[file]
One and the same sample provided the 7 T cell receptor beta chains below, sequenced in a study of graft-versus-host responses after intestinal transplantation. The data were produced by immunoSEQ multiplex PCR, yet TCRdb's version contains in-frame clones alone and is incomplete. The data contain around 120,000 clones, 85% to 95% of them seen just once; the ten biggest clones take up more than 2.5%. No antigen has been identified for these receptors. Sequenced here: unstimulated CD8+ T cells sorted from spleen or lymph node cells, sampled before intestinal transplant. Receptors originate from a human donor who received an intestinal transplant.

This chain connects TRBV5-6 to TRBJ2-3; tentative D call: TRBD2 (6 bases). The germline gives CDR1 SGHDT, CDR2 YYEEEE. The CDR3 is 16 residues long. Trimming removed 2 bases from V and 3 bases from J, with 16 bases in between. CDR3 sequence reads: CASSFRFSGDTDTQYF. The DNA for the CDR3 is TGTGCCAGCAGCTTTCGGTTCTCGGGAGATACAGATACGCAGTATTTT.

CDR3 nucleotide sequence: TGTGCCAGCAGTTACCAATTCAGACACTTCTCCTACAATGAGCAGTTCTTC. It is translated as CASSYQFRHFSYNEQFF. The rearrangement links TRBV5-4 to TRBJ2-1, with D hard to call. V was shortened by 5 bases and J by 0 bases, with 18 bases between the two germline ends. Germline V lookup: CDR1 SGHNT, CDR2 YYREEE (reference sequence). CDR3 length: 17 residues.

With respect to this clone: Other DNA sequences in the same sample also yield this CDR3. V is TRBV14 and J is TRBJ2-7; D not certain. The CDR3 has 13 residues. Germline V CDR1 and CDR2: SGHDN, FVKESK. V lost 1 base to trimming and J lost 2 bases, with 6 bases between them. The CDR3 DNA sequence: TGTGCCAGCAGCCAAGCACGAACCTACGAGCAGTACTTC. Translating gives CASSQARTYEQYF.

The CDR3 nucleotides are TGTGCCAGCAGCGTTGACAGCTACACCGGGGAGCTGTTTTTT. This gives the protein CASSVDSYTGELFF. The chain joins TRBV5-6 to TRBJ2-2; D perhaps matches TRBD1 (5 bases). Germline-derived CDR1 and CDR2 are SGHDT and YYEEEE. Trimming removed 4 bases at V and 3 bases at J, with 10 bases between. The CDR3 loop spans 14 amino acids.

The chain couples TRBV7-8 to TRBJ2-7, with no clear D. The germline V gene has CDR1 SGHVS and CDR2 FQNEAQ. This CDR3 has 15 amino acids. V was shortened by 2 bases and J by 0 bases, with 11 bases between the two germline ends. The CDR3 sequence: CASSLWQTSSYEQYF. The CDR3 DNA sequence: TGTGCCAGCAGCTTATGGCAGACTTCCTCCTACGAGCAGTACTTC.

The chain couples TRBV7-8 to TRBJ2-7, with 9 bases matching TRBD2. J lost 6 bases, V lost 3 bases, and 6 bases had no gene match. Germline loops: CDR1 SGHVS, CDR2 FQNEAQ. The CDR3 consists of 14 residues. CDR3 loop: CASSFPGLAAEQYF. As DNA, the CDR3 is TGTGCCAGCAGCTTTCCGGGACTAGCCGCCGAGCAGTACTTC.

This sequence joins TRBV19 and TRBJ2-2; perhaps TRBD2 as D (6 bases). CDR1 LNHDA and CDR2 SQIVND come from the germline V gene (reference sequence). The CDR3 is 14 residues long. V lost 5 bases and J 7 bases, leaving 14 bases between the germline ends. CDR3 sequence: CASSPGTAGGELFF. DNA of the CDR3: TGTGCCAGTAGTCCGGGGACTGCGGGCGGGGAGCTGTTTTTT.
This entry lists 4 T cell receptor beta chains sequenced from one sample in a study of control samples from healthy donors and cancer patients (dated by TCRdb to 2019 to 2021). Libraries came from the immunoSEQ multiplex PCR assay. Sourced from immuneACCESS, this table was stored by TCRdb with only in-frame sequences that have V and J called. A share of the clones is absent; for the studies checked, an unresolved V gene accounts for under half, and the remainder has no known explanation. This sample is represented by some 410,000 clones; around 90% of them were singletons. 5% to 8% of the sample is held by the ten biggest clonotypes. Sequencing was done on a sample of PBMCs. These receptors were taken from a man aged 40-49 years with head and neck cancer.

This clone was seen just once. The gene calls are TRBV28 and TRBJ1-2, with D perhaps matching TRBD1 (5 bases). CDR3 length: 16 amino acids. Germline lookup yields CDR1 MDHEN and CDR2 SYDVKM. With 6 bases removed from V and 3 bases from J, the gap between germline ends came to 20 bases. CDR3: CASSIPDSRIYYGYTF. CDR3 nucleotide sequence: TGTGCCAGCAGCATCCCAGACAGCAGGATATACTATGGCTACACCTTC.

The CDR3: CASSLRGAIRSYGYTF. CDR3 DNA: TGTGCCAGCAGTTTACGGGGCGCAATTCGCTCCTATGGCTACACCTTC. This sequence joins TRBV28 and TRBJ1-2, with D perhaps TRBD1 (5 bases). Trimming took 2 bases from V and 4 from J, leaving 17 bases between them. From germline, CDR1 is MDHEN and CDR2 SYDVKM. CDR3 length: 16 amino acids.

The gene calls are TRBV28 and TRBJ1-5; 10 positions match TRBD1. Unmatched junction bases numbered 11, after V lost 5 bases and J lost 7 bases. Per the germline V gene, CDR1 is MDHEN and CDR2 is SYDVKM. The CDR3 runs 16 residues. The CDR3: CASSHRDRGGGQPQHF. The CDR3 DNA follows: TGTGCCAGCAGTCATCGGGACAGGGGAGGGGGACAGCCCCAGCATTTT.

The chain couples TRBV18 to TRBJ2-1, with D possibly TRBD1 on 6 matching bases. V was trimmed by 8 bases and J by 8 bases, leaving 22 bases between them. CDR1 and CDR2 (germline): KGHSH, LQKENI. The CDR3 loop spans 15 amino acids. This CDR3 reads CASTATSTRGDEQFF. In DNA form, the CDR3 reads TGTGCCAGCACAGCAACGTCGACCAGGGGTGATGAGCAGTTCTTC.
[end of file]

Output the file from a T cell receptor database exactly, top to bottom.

One and the same sample provided the 7 T cell receptor beta chains below, sequenced in a study of graft-versus-host responses after intestinal transplantation. The data were produced by immunoSEQ multiplex PCR, yet TCRdb's version contains in-frame clones alone and is incomplete. The data contain around 120,000 clones, 85% to 95% of them seen just once; the ten biggest clones take up more than 2.5%. No antigen has been identified for these receptors. Sequenced here: unstimulated CD8+ T cells sorted from spleen or lymph node cells, sampled before intestinal transplant. Receptors originate from a human donor who received an intestinal transplant.

This chain connects TRBV5-6 to TRBJ2-3; tentative D call: TRBD2 (6 bases). The germline gives CDR1 SGHDT, CDR2 YYEEEE. The CDR3 is 16 residues long. Trimming removed 2 bases from V and 3 bases from J, with 16 bases in between. CDR3 sequence reads: CASSFRFSGDTDTQYF. The DNA for the CDR3 is TGTGCCAGCAGCTTTCGGTTCTCGGGAGATACAGATACGCAGTATTTT.

CDR3 nucleotide sequence: TGTGCCAGCAGTTACCAATTCAGACACTTCTCCTACAATGAGCAGTTCTTC. It is translated as CASSYQFRHFSYNEQFF. The rearrangement links TRBV5-4 to TRBJ2-1, with D hard to call. V was shortened by 5 bases and J by 0 bases, with 18 bases between the two germline ends. Germline V lookup: CDR1 SGHNT, CDR2 YYREEE (reference sequence). CDR3 length: 17 residues.

With respect to this clone: Other DNA sequences in the same sample also yield this CDR3. V is TRBV14 and J is TRBJ2-7; D not certain. The CDR3 has 13 residues. Germline V CDR1 and CDR2: SGHDN, FVKESK. V lost 1 base to trimming and J lost 2 bases, with 6 bases between them. The CDR3 DNA sequence: TGTGCCAGCAGCCAAGCACGAACCTACGAGCAGTACTTC. Translating gives CASSQARTYEQYF.

The CDR3 nucleotides are TGTGCCAGCAGCGTTGACAGCTACACCGGGGAGCTGTTTTTT. This gives the protein CASSVDSYTGELFF. The chain joins TRBV5-6 to TRBJ2-2; D perhaps matches TRBD1 (5 bases). Germline-derived CDR1 and CDR2 are SGHDT and YYEEEE. Trimming removed 4 bases at V and 3 bases at J, with 10 bases between. The CDR3 loop spans 14 amino acids.

The chain couples TRBV7-8 to TRBJ2-7, with no clear D. The germline V gene has CDR1 SGHVS and CDR2 FQNEAQ. This CDR3 has 15 amino acids. V was shortened by 2 bases and J by 0 bases, with 11 bases between the two germline ends. The CDR3 sequence: CASSLWQTSSYEQYF. The CDR3 DNA sequence: TGTGCCAGCAGCTTATGGCAGACTTCCTCCTACGAGCAGTACTTC.

The chain couples TRBV7-8 to TRBJ2-7, with 9 bases matching TRBD2. J lost 6 bases, V lost 3 bases, and 6 bases had no gene match. Germline loops: CDR1 SGHVS, CDR2 FQNEAQ. The CDR3 consists of 14 residues. CDR3 loop: CASSFPGLAAEQYF. As DNA, the CDR3 is TGTGCCAGCAGCTTTCCGGGACTAGCCGCCGAGCAGTACTTC.

This sequence joins TRBV19 and TRBJ2-2; perhaps TRBD2 as D (6 bases). CDR1 LNHDA and CDR2 SQIVND come from the germline V gene (reference sequence). The CDR3 is 14 residues long. V lost 5 bases and J 7 bases, leaving 14 bases between the germline ends. CDR3 sequence: CASSPGTAGGELFF. DNA of the CDR3: TGTGCCAGTAGTCCGGGGACTGCGGGCGGGGAGCTGTTTTTT.
This entry lists 4 T cell receptor beta chains sequenced from one sample in a study of control samples from healthy donors and cancer patients (dated by TCRdb to 2019 to 2021). Libraries came from the immunoSEQ multiplex PCR assay. Sourced from immuneACCESS, this table was stored by TCRdb with only in-frame sequences that have V and J called. A share of the clones is absent; for the studies checked, an unresolved V gene accounts for under half, and the remainder has no known explanation. This sample is represented by some 410,000 clones; around 90% of them were singletons. 5% to 8% of the sample is held by the ten biggest clonotypes. Sequencing was done on a sample of PBMCs. These receptors were taken from a man aged 40-49 years with head and neck cancer.

This clone was seen just once. The gene calls are TRBV28 and TRBJ1-2, with D perhaps matching TRBD1 (5 bases). CDR3 length: 16 amino acids. Germline lookup yields CDR1 MDHEN and CDR2 SYDVKM. With 6 bases removed from V and 3 bases from J, the gap between germline ends came to 20 bases. CDR3: CASSIPDSRIYYGYTF. CDR3 nucleotide sequence: TGTGCCAGCAGCATCCCAGACAGCAGGATATACTATGGCTACACCTTC.

The CDR3: CASSLRGAIRSYGYTF. CDR3 DNA: TGTGCCAGCAGTTTACGGGGCGCAATTCGCTCCTATGGCTACACCTTC. This sequence joins TRBV28 and TRBJ1-2, with D perhaps TRBD1 (5 bases). Trimming took 2 bases from V and 4 from J, leaving 17 bases between them. From germline, CDR1 is MDHEN and CDR2 SYDVKM. CDR3 length: 16 amino acids.

The gene calls are TRBV28 and TRBJ1-5; 10 positions match TRBD1. Unmatched junction bases numbered 11, after V lost 5 bases and J lost 7 bases. Per the germline V gene, CDR1 is MDHEN and CDR2 is SYDVKM. The CDR3 runs 16 residues. The CDR3: CASSHRDRGGGQPQHF. The CDR3 DNA follows: TGTGCCAGCAGTCATCGGGACAGGGGAGGGGGACAGCCCCAGCATTTT.

The chain couples TRBV18 to TRBJ2-1, with D possibly TRBD1 on 6 matching bases. V was trimmed by 8 bases and J by 8 bases, leaving 22 bases between them. CDR1 and CDR2 (germline): KGHSH, LQKENI. The CDR3 loop spans 15 amino acids. This CDR3 reads CASTATSTRGDEQFF. In DNA form, the CDR3 reads TGTGCCAGCACAGCAACGTCGACCAGGGGTGATGAGCAGTTCTTC.